What is Subluxation?

The body is comprised of approximately 3 trillion cells all working together in harmony. The heart pumps, the lungs breathe, the intestines digest and absorb, the liver cleans, and our muscles move. It all happens in a smooth, unconcious manner. The nervous system is the communication and control system that coordinates all the functions of our body. The communication network of the nervous system is so extensive, that chemicals have been identified (neuropeptides) which direct and control white blood cell activity of our immune system. (Kind of like each white blood cell having its own cellular phone connected to the brain.)


The nervous system is made up of the brain, spinal cord, and peripheral nerves. The brain and spinal cord, both made of very sensitive and reactive tissue, are protected by the skull and the spine respectively. The peripheral nerves are far less sensitive once they leave the protection of the spinal column and are relatively unprotected. These nerves originate at the spinal cord and fan out to every part of the body, from deep inside our organs, to the top of our head, and the tips of our fingers and toes. Interference with the normal function of the nervous system interferes with the normal communication and control in the body, which in turn interferes with the function of the body. Chiropractors look for nerve system interference in the form of vertebral subluxations.


Vertebral subluxations are misalignments of the vertebra that interfere with the normal function of the nervous system. Recent research is detailing more and more clearly the damage of the "vertebral subluxation complex". The complex includes the following:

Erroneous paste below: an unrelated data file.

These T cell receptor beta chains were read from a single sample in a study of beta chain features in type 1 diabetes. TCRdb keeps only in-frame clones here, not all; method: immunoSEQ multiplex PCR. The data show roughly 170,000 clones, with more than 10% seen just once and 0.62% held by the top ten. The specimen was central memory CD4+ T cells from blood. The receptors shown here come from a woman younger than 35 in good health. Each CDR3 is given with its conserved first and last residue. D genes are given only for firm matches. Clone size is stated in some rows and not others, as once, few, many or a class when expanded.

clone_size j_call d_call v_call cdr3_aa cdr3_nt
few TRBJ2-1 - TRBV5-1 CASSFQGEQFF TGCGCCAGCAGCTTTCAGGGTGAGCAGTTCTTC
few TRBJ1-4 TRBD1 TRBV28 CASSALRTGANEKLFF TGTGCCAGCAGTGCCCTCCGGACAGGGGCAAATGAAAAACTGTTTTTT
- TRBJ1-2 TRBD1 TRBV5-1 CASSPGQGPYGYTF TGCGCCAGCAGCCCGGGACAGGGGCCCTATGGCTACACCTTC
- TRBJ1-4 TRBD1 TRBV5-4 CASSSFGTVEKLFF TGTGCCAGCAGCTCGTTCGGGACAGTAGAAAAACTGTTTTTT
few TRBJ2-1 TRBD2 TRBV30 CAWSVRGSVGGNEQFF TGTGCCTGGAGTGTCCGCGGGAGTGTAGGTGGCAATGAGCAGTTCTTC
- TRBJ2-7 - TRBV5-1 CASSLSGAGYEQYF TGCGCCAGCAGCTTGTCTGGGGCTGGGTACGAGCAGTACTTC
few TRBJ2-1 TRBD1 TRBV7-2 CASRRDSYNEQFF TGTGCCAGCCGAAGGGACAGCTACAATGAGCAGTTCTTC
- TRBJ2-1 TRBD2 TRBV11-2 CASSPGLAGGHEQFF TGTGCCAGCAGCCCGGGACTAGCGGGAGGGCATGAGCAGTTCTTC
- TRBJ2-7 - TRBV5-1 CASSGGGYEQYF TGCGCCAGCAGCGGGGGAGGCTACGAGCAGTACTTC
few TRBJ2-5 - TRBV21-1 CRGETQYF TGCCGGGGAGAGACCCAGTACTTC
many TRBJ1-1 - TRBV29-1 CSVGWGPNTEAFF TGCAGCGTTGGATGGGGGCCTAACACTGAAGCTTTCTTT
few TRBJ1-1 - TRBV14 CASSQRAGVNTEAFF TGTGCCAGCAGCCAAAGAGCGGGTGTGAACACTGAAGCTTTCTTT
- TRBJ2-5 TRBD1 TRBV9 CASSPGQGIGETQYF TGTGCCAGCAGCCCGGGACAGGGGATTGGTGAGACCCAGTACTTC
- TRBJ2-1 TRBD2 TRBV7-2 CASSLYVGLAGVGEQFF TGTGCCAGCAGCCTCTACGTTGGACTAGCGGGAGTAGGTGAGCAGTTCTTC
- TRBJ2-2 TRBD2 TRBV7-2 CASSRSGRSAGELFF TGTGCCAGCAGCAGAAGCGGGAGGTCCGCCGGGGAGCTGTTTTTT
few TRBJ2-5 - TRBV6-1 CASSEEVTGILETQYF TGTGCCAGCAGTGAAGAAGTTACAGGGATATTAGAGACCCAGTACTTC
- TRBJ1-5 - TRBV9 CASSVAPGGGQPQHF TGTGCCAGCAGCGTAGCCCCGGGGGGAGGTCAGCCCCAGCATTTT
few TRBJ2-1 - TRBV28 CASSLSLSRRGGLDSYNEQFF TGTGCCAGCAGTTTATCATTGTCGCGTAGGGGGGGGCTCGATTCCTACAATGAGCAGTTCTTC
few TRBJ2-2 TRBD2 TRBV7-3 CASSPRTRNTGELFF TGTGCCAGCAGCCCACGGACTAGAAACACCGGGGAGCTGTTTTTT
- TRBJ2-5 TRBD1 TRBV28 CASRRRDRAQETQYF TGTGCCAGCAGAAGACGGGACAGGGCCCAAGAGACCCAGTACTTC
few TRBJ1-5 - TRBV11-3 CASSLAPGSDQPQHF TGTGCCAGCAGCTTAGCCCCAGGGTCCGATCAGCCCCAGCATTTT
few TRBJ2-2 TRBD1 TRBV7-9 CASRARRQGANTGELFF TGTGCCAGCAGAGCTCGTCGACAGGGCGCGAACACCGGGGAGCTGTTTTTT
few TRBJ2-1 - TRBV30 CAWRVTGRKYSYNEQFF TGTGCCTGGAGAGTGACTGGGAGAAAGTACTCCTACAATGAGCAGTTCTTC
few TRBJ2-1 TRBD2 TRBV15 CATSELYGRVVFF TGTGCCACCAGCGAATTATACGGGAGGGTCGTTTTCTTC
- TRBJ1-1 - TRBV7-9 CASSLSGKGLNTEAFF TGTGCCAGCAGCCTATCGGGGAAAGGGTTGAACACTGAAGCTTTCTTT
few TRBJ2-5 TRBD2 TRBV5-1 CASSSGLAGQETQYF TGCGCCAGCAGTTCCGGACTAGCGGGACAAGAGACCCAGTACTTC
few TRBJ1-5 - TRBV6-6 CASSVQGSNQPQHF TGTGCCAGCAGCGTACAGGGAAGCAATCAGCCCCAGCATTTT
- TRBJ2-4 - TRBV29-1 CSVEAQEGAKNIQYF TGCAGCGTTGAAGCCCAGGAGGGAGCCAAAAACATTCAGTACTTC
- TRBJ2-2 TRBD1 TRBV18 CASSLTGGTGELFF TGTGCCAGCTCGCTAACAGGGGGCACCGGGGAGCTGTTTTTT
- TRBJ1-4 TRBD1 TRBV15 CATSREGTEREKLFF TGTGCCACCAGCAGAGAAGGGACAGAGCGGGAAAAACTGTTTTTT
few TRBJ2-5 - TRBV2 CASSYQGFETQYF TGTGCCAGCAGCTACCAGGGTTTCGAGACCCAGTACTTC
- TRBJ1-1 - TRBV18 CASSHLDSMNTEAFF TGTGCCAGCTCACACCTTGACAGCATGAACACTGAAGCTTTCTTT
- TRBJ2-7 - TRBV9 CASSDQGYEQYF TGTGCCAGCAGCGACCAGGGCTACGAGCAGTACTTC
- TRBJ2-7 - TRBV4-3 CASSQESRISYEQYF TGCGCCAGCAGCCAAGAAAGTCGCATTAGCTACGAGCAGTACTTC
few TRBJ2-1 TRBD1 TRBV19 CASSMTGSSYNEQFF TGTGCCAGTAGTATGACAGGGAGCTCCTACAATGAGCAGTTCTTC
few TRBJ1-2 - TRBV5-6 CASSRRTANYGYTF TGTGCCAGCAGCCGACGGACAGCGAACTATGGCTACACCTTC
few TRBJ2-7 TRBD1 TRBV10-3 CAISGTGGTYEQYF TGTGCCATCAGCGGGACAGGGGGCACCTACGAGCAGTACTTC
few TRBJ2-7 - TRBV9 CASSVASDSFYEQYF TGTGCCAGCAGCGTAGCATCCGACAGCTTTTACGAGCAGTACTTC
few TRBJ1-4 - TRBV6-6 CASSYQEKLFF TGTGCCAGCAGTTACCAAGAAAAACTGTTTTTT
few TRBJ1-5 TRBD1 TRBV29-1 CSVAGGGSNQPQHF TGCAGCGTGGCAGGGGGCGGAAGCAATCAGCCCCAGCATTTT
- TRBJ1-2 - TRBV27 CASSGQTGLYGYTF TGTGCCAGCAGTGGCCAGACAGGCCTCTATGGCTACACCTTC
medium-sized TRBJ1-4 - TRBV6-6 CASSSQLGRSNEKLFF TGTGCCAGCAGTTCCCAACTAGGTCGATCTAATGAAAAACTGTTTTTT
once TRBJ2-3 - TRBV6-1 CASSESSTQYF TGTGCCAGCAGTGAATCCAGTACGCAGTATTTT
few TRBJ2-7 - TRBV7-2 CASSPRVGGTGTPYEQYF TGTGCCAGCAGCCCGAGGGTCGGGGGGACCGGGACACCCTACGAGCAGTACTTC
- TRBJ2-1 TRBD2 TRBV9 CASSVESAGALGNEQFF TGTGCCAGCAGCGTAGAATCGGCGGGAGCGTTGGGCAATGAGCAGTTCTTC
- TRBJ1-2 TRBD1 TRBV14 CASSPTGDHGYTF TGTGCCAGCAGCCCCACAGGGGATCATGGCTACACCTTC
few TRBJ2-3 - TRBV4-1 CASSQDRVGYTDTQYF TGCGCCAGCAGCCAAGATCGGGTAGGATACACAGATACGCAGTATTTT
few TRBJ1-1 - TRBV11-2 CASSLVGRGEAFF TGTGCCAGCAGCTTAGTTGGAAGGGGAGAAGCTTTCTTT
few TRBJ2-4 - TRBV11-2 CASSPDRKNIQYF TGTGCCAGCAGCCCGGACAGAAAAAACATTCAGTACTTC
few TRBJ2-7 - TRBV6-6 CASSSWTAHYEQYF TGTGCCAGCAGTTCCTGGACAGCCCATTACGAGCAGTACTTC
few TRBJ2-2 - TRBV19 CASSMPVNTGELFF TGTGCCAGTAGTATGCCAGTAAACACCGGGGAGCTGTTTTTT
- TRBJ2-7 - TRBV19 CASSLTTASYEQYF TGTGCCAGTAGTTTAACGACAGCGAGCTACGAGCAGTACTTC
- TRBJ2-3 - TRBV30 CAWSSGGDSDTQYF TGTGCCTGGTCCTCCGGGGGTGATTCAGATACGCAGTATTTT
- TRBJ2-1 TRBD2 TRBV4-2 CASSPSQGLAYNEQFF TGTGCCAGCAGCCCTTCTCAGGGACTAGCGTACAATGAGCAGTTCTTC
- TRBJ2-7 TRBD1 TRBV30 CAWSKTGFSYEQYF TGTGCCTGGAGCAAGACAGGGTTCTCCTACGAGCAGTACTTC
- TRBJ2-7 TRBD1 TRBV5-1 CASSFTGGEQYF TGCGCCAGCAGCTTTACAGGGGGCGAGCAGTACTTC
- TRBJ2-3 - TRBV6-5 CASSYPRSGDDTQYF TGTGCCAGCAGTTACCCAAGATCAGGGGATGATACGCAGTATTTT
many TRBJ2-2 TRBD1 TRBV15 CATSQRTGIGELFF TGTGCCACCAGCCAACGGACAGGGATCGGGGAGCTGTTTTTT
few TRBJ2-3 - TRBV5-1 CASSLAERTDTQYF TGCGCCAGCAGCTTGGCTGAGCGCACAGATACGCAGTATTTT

1. Abnormal motion or position of the vertebra. (kinesiopathology) The vertebra can be jammed, fixated, and less mobile than they should be, or they can be too mobile, producing noise with normal movement. This changes all of the normal mechanics of the spine.
2. Abnormal nervous system function. (neuropathology) Either direct pinching or irritation of the nerves occurs. This alters the normal electro-chemical impluses that travel through the nervous system and changes the chemical environment around the spinal nerve roots.
3. Abnormal muscle function. (myopathology) The spinal muscles that control the normal movement of the spine will either spasm, weaken, or both.
4. Abnormal soft tissue function. (histopathology) Spinal ligaments, tendons, discs, and other soft tissues can become either acutely or chronically inflamed. This inflammation causes alterations in those tissues and exacerbates the effects of numbers 1-3.
5. Abnormal function of the spine and the body. (pathology) With reduced function, the body is stressed, and less able to adapt to its environment. This makes it more vulnerable to disease. In the spine, the most common disease process is degenerative arthritis.

When a vertebra is subluxated, all five of the listed components occur even if there is no obvious symptom associated with that component. Adjusting the subluxation begins the process of healing and restoring more normal function in the five components. Metaphorically, if you think of the nervous system as the wires that carry the life energy through out the body, each subluxation has the effect of a dimmer switch, gradually reducing the amount of life force to the body. Correcting the subluxations turns on the power. Beginning with (and including) birth, we are suceptable to traumas that can cause subluxation. Therefore, we are never too young to get subluxated. Consequently, we are never too young to have our spines checked for subluxation then adjusted.